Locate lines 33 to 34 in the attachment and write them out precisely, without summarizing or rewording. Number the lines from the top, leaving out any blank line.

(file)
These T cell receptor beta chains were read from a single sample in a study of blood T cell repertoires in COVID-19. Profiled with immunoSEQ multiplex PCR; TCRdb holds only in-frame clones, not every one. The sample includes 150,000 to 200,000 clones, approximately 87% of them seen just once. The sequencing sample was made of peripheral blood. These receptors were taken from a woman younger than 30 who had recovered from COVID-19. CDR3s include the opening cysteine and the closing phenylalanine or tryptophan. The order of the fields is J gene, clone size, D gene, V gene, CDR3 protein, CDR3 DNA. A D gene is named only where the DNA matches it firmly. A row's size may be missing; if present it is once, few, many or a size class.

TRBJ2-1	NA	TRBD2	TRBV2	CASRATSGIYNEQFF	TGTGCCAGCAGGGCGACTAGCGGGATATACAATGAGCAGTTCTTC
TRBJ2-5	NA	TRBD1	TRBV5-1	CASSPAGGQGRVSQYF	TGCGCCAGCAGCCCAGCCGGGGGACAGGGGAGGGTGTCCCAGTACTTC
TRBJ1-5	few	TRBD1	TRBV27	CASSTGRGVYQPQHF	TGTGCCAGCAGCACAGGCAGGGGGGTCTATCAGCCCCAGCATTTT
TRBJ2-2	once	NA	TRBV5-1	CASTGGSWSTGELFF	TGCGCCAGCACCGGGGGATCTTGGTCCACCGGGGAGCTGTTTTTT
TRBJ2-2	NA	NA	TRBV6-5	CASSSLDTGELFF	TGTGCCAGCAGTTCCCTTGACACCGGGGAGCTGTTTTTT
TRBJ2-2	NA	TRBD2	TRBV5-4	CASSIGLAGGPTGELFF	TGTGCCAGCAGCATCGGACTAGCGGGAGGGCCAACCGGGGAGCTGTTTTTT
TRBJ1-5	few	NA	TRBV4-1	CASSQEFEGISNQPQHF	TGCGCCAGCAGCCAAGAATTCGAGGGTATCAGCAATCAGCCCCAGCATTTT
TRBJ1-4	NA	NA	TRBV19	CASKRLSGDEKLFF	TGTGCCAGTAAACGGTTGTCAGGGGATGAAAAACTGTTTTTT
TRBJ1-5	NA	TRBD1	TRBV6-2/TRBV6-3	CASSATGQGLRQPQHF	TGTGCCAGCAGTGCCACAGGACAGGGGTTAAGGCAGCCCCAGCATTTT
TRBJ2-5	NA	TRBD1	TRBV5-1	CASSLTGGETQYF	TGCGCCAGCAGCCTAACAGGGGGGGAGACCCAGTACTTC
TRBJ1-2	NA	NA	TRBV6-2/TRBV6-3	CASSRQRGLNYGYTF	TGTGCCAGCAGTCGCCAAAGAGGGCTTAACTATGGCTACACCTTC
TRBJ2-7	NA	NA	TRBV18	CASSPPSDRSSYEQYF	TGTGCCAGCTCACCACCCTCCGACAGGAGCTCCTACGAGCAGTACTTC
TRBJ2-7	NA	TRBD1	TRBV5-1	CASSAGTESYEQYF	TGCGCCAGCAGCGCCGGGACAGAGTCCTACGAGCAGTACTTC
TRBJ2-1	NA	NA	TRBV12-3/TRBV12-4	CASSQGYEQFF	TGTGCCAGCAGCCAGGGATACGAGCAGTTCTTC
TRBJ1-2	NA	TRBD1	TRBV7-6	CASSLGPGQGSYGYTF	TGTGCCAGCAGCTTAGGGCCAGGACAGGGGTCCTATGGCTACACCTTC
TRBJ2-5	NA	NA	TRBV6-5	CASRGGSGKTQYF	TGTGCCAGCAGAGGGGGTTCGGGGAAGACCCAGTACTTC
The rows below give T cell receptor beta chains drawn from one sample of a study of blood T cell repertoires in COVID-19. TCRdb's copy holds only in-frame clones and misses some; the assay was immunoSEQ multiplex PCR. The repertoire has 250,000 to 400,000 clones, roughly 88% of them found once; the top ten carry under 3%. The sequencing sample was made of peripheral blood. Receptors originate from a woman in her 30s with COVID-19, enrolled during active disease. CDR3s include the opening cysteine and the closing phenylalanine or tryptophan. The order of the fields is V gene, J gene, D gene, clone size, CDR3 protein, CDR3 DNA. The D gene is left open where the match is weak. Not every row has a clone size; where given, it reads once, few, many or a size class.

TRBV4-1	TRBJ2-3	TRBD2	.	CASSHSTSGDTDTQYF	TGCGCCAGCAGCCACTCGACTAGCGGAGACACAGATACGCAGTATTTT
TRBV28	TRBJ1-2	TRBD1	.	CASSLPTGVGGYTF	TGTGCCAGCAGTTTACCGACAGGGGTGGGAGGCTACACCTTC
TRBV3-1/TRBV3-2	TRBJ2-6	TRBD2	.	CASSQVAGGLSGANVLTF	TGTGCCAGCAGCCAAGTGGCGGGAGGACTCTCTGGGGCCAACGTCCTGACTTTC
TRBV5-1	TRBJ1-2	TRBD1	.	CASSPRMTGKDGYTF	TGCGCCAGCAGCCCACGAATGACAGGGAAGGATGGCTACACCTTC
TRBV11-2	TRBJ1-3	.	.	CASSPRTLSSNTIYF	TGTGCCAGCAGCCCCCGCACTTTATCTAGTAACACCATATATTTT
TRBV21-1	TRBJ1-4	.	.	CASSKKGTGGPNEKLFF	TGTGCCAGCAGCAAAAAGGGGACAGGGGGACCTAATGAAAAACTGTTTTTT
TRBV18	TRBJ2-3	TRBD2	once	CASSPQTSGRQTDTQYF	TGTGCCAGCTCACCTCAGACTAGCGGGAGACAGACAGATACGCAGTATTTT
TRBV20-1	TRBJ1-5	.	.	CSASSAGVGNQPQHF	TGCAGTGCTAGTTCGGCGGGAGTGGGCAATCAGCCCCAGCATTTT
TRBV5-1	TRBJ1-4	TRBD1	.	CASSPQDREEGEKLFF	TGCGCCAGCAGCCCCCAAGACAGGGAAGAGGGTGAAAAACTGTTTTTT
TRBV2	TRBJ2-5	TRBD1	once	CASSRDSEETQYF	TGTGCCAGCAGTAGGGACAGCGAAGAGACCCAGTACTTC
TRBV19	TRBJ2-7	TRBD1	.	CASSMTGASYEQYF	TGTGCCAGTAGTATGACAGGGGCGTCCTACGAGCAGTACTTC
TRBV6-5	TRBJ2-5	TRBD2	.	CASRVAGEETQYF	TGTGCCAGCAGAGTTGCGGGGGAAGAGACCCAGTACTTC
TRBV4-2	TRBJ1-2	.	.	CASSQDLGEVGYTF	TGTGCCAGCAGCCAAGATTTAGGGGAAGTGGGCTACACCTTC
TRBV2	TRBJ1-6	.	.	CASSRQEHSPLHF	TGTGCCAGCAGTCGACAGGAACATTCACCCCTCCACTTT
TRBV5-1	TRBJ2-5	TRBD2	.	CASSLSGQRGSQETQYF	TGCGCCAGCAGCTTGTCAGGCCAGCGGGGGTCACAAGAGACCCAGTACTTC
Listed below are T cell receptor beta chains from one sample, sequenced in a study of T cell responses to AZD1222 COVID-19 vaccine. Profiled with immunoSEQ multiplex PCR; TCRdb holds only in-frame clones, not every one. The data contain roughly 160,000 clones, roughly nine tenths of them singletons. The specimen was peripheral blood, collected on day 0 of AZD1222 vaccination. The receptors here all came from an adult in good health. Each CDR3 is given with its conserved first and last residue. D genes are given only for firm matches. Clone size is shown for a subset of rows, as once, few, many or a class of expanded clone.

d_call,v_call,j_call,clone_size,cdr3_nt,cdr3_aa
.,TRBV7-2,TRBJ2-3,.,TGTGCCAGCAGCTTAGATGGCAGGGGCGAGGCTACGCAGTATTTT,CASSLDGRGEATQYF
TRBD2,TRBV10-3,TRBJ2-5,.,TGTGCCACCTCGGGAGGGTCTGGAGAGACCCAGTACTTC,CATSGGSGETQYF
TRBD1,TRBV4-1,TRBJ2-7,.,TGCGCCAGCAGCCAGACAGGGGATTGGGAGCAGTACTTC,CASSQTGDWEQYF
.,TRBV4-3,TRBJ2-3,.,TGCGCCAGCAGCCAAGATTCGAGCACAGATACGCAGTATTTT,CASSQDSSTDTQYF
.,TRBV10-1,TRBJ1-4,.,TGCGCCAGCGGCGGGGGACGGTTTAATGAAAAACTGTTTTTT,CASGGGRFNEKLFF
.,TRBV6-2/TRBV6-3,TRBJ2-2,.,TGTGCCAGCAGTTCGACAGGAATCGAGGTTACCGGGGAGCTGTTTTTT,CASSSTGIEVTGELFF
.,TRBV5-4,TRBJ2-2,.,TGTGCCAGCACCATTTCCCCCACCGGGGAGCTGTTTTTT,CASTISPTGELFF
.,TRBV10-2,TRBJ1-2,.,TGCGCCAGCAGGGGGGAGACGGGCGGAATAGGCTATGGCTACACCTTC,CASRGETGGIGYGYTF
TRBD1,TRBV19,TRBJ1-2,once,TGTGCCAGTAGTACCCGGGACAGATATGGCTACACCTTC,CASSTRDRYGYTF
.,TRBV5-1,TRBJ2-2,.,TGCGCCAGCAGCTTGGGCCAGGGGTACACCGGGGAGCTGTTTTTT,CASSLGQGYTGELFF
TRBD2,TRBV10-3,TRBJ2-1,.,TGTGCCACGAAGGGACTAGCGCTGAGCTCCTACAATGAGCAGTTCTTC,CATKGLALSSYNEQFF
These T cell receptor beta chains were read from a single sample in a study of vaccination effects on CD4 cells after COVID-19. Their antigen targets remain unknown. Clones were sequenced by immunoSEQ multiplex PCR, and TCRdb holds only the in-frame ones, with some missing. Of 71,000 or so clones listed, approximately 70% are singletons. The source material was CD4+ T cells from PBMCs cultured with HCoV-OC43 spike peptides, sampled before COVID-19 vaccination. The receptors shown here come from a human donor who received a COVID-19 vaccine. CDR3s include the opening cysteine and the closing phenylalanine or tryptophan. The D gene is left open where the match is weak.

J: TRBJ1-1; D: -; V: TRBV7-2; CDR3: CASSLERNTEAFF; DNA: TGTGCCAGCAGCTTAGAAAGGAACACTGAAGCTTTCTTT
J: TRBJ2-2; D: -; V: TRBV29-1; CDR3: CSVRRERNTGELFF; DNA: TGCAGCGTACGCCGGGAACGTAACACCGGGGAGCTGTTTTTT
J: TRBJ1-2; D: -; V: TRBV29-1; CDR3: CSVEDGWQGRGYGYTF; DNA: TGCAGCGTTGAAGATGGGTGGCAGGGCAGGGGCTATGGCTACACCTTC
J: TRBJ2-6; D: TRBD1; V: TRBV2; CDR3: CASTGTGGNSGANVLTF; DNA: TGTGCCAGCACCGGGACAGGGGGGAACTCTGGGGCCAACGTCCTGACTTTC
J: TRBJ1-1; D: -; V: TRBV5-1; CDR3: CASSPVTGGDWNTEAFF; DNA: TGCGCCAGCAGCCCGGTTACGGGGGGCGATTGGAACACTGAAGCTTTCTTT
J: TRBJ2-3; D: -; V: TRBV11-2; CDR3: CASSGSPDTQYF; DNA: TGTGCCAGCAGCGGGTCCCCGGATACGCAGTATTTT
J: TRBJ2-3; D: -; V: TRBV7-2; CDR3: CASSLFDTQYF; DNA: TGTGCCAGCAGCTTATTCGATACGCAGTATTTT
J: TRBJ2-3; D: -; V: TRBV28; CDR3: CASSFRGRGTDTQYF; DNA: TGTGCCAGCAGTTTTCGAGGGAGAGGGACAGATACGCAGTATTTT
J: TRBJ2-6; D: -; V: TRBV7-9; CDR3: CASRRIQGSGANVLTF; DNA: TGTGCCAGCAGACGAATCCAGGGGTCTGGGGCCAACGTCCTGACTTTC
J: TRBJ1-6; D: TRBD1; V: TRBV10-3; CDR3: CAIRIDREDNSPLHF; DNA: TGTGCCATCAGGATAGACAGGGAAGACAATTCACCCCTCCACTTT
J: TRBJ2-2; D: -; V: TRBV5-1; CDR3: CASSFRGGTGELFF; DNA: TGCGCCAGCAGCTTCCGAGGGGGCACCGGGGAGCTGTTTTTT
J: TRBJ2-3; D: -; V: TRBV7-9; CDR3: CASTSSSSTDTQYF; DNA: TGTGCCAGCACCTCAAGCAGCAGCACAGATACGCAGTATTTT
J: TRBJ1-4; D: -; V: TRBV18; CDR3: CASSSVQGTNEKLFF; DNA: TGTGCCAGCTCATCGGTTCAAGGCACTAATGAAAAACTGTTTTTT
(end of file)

TRBV5-1	TRBJ2-5	TRBD2	.	CASSLSGQRGSQETQYF	TGCGCCAGCAGCTTGTCAGGCCAGCGGGGGTCACAAGAGACCCAGTACTTC
Listed below are T cell receptor beta chains from one sample, sequenced in a study of T cell responses to AZD1222 COVID-19 vaccine. Profiled with immunoSEQ multiplex PCR; TCRdb holds only in-frame clones, not every one. The data contain roughly 160,000 clones, roughly nine tenths of them singletons. The specimen was peripheral blood, collected on day 0 of AZD1222 vaccination. The receptors here all came from an adult in good health. Each CDR3 is given with its conserved first and last residue. D genes are given only for firm matches. Clone size is shown for a subset of rows, as once, few, many or a class of expanded clone.